Tuesday, July 17, 2012

Crash avoidance technologies save lives

Crash avoidance technologies save lives


GMC introduced the industry's first crash avoidance system in the 2012 Terrain.

By Paul A. Eisenstein, The Detroit Bureau
While it’s likely to be a number of years before fully autonomous vehicles start rolling onto the nation’s highways the latest crash avoidance technologies – including autonomous braking systems – are having a major impact, according to a new study that finds they result in significantly fewer crashes, injuries and fatalities.

The new report by the Highway Loss Data Institute (HLDI) reveals that forward collision avoidance systems – especially those that can begin to brake even before the driver is aware of a problem – and adaptive lighting systems are delivering the biggest benefits.

But not all the new crash-avoidance technologies are proving equally effective. There’s no clear evidence that blind spot detection and park assist systems have a measurable effect. And Lane Departure Warning technology “appears to hurt, rather than help,” the new report cautions.

"As more automakers offer advanced technologies on their vehicles, insurance data provide an early glimpse of how these features perform in the real world,” says Matt Moore, vice president of HLDI, an affiliate of the Insurance Institute for Highway Safety (IIHS). “So far, forward collision technology is reducing claims, particularly for damage to other vehicles, and adaptive headlights are having an even bigger impact than we had anticipated.”

Analysts for the insurance industry research organization looked at how each new collision avoidance feature affected claim frequency for vehicles produced between model-years 2000 and 2011, depending upon when the technologies were first introduced.

Experts caution, however, that such research can be misleading, especially early on. It can take time for makers to work out the bugs in new technologies – and for motorists to become both familiar with and comfortable using new technologies. In the early years of active safety technology – systems designed to intervene to prevent a collision rather than simply reduce the impact of an accident, such as airbags – there were problems with a number of devices now considered essential.

Early data appeared to show that anti-lock brake systems were resulting in an increased number of collisions. Yet today, ABS is not only mandated by federal law but serves as the base technology for more advanced systems such as autonomous braking.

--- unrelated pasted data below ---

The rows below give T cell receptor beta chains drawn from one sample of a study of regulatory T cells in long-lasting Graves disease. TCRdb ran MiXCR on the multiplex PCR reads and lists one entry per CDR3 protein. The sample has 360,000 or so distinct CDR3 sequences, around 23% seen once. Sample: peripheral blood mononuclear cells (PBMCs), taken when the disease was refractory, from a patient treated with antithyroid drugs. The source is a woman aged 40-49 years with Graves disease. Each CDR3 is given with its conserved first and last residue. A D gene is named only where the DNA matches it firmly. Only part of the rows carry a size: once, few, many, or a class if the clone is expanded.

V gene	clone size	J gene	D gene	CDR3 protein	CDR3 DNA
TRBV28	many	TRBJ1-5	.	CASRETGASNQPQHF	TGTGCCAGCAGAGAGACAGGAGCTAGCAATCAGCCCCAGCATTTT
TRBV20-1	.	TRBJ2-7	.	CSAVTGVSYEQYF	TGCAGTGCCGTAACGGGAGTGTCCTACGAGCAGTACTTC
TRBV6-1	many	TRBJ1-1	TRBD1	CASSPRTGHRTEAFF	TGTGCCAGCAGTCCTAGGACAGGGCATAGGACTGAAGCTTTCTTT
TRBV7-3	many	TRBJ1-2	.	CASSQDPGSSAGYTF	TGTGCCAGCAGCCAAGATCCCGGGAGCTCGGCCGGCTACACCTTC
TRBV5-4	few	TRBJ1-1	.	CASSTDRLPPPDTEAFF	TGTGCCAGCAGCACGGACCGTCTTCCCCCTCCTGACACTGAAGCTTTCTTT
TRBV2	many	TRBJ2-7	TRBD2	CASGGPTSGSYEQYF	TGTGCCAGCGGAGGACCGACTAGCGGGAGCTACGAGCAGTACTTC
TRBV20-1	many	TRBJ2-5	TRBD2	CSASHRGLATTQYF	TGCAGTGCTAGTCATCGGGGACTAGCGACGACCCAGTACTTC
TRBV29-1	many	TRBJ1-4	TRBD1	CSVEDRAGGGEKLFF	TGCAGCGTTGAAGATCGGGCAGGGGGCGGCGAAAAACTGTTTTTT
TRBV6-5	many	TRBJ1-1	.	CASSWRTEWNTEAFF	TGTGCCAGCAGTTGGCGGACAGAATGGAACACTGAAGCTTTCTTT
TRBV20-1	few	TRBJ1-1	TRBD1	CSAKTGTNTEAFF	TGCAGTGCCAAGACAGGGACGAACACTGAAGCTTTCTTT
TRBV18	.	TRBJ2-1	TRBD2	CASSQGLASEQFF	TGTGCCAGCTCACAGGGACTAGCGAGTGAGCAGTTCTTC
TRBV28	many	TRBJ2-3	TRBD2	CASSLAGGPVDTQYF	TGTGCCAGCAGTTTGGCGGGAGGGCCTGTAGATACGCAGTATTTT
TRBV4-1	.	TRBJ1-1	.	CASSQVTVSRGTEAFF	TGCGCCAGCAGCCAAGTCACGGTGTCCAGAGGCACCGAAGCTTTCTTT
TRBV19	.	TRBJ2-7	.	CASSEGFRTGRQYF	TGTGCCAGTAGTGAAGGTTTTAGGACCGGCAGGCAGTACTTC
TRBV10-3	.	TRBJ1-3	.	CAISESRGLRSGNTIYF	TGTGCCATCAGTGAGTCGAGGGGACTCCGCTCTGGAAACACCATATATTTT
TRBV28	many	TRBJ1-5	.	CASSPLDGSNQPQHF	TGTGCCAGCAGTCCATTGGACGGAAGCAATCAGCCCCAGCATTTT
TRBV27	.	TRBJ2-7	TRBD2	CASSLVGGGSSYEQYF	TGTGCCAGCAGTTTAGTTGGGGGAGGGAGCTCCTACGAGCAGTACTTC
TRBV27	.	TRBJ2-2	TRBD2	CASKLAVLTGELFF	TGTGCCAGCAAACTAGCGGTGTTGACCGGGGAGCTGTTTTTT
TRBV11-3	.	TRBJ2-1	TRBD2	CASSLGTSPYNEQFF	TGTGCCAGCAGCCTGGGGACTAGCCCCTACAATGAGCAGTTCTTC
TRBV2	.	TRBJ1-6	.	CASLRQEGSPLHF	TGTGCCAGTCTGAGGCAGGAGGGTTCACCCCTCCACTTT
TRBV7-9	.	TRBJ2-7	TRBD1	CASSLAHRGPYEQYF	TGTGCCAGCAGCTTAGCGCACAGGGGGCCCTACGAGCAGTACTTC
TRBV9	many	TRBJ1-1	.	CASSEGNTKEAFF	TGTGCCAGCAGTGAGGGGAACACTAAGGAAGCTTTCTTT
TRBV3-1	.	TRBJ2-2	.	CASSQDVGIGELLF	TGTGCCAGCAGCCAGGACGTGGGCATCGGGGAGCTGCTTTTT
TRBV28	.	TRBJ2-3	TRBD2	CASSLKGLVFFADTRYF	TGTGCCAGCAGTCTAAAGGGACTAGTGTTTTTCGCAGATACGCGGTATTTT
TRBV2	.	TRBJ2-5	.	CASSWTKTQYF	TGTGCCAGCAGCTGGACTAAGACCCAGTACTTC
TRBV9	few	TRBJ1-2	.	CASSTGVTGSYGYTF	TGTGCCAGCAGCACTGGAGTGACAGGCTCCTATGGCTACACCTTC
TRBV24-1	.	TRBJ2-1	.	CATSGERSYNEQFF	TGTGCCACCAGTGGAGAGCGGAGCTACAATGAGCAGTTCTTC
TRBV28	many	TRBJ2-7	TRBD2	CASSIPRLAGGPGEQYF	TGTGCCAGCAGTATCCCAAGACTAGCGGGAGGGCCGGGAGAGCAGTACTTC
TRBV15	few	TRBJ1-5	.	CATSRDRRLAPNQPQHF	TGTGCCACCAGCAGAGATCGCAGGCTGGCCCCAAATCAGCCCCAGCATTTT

But there is enough evidence that HLDI found a 14% lower rate of claims for Acura and Mercedes-Benz vehicles equipped with forward collision warning with autonomous braking when compared to otherwise identical vehicles not equipped with such systems.

“Mercedes and Volvo also offer versions of forward collision warning that don’t include autonomous braking,” a summary of the study notes. “These appeared to lower crash rates, too, but not to the same extent as versions that do include it.”

Meanwhile, HLDI found a clear pay-off when it examined the effectiveness of adaptive headlights on Acura, Mazda, Mercedes and Volvo vehicles – a drop in claims of as much as 10%. Adaptive headlights use factors such as the speed of a vehicle and the angle of the steering wheel to help aim headlamps so a driver can see around a corner.

“Injury claims of all types, both for injuries to occupants of the insured vehicles and to other road users, fell substantially for all but one make,” says the report.

Perhaps the biggest surprise of the study was the increased insurance claim rate associated with Lane Departure Warning technology. HLDI stressed that the increase was “statistically insignificant,” but suggests that this feature does not appear to be having the desired effect.

Those results will likely be re-examined and debated. The Insurance Institute for Highway Safety, another trade group associated with HLDI, previously forecast that lane departure systems could eliminate or at least mitigate up to 7,259 fatal crashes annually.

“Lane departure warning may end up saving lives down the road, but so far these particular versions aren’t preventing insurance claims,” Moore says. “It may be that drivers are getting too many false alarms, which could make them tune out the warnings or turn them off completely. Of course, that doesn’t explain why the systems seem to increase claim rates, but we need to gather more data to see if that’s truly happening.”

As with early ABS systems, researchers suggest that the industry will have to examine the way Lane Departure Warning systems operate. The first anti-lock brake devices often tried to warn the driver of an impending skid by violently pulsing the steering wheel, but evidence indicated motorists often responded by lifting off the brake when that happened.

With Lane Departure warning it may take some significant changes in the way the technology alerts a motorist – or perhaps the use of more automated systems. Cadillac has forgone the typical lights and buzzers with its new XTS and ATS models. It alerts motorists to problems – such as drifting out of one’s lane – by shaking the vehicle’s seat in the direction of the problem. Some Lexus products, meanwhile, actually help nudge a vehicle back into its lane.

“Just as forward collision warning systems that include autonomous braking cut crashes more sharply than those that don’t, lane departure prevention systems that don’t rely on a driver’s response may hold more promise than the systems HLDI has looked at so far,” says David Zuby, chief research officer at IIHS.

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